This demonstration can be modified for use as a magic trick.
Glass of water
Piece of cardboard that is larger than the mouth of the glass.
Fill the glass up with water.
Place the piece of cardboard over the mouth of the glass.
Holding the cardboard against the mouth of the glass, invert the glass.
Release the hand slowly.
Water can remain in an inverted glass with the piece of cardboard underneath because atmospheric pressure is acting upward on the cardboard, holding it up together with the water. There is little air pressure within the g;ass, so the downward force acting on the cardboard is mainly the weight of the water, which is to the order of several newtons whereas atmospheric pressure exert an upward force of several thousand newtons.
Drill a small hole in a plastic cup, near the base.
Seal the hole with your thumb and fill the cup with water.
Place the cardboard over the mouth of the cup.
Invert the cup together with the cardboard, while keeping your thumb over the hole.
Using a magic word as the cue, shift your thumb slightly to allow a little air into the cup. This will cause the cardboard and water to fall. As the air pressure within the cup is equal to that of the atmosphere.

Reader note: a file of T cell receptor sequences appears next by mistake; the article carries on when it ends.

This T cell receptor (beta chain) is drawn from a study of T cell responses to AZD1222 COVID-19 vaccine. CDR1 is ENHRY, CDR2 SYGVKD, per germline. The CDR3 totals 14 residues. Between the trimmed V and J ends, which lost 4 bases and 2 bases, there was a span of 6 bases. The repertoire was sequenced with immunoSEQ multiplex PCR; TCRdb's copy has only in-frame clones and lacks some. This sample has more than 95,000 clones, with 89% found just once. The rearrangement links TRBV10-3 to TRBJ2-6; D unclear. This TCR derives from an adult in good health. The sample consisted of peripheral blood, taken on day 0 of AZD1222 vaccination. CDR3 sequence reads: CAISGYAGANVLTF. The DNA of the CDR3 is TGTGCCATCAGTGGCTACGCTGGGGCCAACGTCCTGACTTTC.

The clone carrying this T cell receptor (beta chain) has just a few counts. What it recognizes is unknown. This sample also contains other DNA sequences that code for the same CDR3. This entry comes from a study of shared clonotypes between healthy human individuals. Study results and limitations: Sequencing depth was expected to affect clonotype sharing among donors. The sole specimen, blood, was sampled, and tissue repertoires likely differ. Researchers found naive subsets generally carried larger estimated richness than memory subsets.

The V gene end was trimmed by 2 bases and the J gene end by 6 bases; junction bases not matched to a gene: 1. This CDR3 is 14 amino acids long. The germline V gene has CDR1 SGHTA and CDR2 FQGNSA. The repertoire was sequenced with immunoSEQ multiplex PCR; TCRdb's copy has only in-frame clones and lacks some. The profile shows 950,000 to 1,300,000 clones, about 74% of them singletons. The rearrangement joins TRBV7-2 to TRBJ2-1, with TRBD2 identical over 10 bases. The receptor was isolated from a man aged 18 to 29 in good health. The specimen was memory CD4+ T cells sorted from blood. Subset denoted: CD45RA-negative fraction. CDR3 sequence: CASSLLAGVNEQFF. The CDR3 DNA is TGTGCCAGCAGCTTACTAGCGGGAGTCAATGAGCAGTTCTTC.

We are usually unaware of the immense strength of the pressure due to the atmosphere around us, having taken it for granted. This demonstration will utilize atmospheric pressure to crush an aluminum can while introducing concepts such as the relationship between pressure and the amount of gas in a fixed volume.
Empty aluminum drink can
Pair of tongs
Stove or bunsen burner
Tank of water
Put about a teaspoon of water into the drink can and heat it upright over the stove or Bunsen burner.
Prepare a tank of water and place it nearby.
When steam is seen to escape from the drink can, use the pair of tongs to grab the drink can, inverting it and placing it just slightly submerged into the tank so that the mouth of the can is sealed by the water.
You should observe the can being crushed instantaneously.
Physics Principles Explained
Two physics principles work in tandem to crush the can. The cooling of the air within the can will reduce the internal pressure of the can as the movement of the air particles will slow down with reduced temperature.
At the same time, the sudden cooling will cause the water vapour in the can that exists at just slightly above 100°C to revert to its liquid state, greatly reducing the amount of gases inside the can.
As air pressure depends on both the kinetic energies and amount of particles within the system, it is significantly reduced. Atmospheric pressure, being stronger than the internal pressure, will cause the can to implode.